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Consuming WebService in WPF Application

By BalaMurali Balaji
Posted On Jul 28,2009
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Category: WPF

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Consuming WebService in WPF Application

 

This article explains how to consume a Web Service in WPF Windows application. It requires binding of WPF controls to data coming from a web service.

 

Introduction

The main object participating in the binding process is the DataContext. It is available as a Dependency property for the WPF window and most of the WPF Framework Elements.

 

Data context is a concept that allows elements to inherit information from their parent elements about the data source that is used for binding, as well as other characteristics of the binding, such as the path.

 

Data context can be set directly to a common language runtime (CLR) object, with the bindings evaluating to properties of that object. Alternatively, you can set the data context to a DataSourceProvider object.

 

This dependency property inherits property values. If there are child elements without other values for DataContext established through local values or styles, then the property system will set the value to be the DataContext value of the nearest parent element with this value assigned.

 

Creating a Web Service

To demonstrate the purpose of this article, we must first create an ASP.NET web service project named “MyWebService”  and add a custom class WebContent to the project. This class has a string property, GreetingMessage and a field Names, a string array.

 

    public class WebContent

    {

        string greet;

        public string GreetingString

        {

            get

            {

                return greet;

            }

            set

            {

                greet = value;

            }

        }

        public string[] Names;

    }

 

For convenience, create a web service method that sets the values of the properties and return the object of this custom type.

Here is the code for the web service definition:

 

    public class Service1 : System.Web.Services.WebService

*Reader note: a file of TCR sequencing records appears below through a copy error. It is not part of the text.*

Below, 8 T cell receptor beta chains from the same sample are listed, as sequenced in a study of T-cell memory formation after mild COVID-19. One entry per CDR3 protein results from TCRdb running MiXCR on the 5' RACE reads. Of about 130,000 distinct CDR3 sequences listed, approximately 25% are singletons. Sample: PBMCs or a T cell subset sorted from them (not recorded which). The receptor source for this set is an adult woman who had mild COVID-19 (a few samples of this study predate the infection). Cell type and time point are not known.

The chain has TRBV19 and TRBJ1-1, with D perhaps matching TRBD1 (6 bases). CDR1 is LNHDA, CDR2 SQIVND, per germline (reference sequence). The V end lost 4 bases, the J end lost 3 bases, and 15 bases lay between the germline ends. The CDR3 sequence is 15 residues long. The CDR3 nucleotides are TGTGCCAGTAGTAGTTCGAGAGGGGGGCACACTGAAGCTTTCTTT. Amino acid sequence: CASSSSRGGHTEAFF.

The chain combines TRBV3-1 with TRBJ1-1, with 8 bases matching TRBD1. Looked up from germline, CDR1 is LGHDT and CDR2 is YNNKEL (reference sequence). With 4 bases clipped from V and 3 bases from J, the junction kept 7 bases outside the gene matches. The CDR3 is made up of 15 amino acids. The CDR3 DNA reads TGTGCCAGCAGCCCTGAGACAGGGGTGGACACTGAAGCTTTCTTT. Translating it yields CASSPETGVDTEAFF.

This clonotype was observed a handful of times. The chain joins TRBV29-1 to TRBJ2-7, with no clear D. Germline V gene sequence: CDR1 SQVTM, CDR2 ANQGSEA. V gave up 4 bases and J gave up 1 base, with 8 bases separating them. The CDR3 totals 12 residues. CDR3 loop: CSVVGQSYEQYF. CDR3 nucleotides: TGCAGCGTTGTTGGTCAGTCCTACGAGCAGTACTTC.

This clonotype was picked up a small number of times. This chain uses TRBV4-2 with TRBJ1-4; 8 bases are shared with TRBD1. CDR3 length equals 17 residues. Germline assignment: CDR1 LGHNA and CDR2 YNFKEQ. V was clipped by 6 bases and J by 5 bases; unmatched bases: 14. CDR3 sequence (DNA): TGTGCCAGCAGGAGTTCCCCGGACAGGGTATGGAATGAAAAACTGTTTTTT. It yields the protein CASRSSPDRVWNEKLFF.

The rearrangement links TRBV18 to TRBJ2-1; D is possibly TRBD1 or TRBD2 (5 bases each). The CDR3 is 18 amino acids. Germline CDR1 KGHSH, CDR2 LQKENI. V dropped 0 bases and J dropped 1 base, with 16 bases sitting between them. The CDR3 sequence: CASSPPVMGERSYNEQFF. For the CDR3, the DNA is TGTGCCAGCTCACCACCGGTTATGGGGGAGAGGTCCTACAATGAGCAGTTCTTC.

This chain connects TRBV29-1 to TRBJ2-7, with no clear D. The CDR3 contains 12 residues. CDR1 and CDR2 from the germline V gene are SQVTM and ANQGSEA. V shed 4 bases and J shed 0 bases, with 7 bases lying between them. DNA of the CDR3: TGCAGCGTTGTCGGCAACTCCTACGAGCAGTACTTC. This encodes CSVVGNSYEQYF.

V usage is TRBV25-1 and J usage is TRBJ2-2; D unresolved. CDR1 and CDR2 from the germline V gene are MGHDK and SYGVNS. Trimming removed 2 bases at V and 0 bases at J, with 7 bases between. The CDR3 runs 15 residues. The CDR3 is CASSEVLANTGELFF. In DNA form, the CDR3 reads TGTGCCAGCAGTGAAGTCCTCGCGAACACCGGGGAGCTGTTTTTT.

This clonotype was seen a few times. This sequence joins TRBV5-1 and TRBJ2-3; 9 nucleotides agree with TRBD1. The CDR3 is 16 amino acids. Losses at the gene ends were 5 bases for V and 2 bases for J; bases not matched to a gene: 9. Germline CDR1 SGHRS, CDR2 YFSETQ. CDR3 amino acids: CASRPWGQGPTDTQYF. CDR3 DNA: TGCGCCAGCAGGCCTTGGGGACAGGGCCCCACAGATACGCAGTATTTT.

{

 

        [WebMethod]

        public WebContent CreateObject()

        {

            WebContent wc = new WebContent();

            wc.GreetingString = "Hello World";

            wc.Names = new string[5] {"Bala", "Murali", "Balaji", "Krish", "Chris" };

            return wc;

        }

    }

 

Build the web service project and do the test run to execute the method.

 

Creating a WPF Window that consumes the Web Service

Now to consume the web service created above in WPF application, create a new WPF window project and add few text block and listbox controls on to the form.

To call a web service, add a Service Reference from the Project Menu and supply the URL (http://localhost/MyWebService/service1.asmx) in the dialog shown.

 

Create a proxy for the web service reference in the OnLoad event handler of the WPF window and call the CreateObject method as below:

        void OnLoad(object sender, RoutedEventArgs e)

        {

            WebReference.Service1SoapClient proxy = new WebReference.Service1SoapClient();

            this.DataContext = proxy.CreateObject();

        }

 

The output of the CreateObject method is of WebContent type and is set as DataContext for the Window object. Once we do this, all accessible properties of the type are available for binding to different elements in the window.

 

Now modify the XAML code with bindings to the properties as below:

 

<TextBlock Grid.Column="0" Grid.Row="0" FontWeight="Bold" Text="Greeting Message:"/>

 

<TextBlock Grid.Column="1" Grid.Row="0" FontWeight="Bold" Text="{Binding Path=GreetingString}"  Foreground="Blue" />

 

<TextBlock Grid.Column="0" Grid.Row="1" FontWeight="Bold" Text="List of Names: "/>

 

<ListBox  Grid.Column="1" Grid.Row="1" Margin="0,3,0,0" ItemsSource="{Binding Path=Names}"  Foreground="Blue" />

 

Build the WPF window project and press F5 to run it. The output is as shown below:

 

Consuming Webservice in WPF CodeDigest.Com

 

Other Options:

Yes, it is simple to bind the results of a Web Service method to a WPF element. Instead of Data Binding technique used in the article, you could also simply add a service reference to a web service, create a proxy object and directly assign it to the controls' property to the return value of a web method as given below.Assume that the web service has a method named "GetName" that returns a string value.

 

this.TextBox1.Text = proxy.GetName();

 

Alternatively, if a Web service is available and accessible in the local network, you may add a reference to the assembly and use the ObjectDataProvider to perform binding to the web method as below.

 

First add the following markup in the Window tag for defining namespace and reference the assembly.

 

xmlns:Remote="clr-namespace:MyWebService;assembly=MyWebService"

 

Then, declare an ObjectDataProvider and bind it to a Label control



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  <Window.Resources>

        <ObjectDataProvider ObjectType="{x:Type Remote:Service1}"

                        MethodName="GetName" x:Key="DisplayName">

        </ObjectDataProvider>

    </Window.Resources>

    <Grid Height="429" Width="575">

        <Label Content="{Binding Source={StaticResource DisplayName}}" />

    </Grid>

 

 

Conclusion:

A web service is created and consumed in WPF window application. The DataContext property can be assigned to the type of the object returned by a web service method. This way, properties of any type can be bind to the appropriate WPF elements using web service methods.

 

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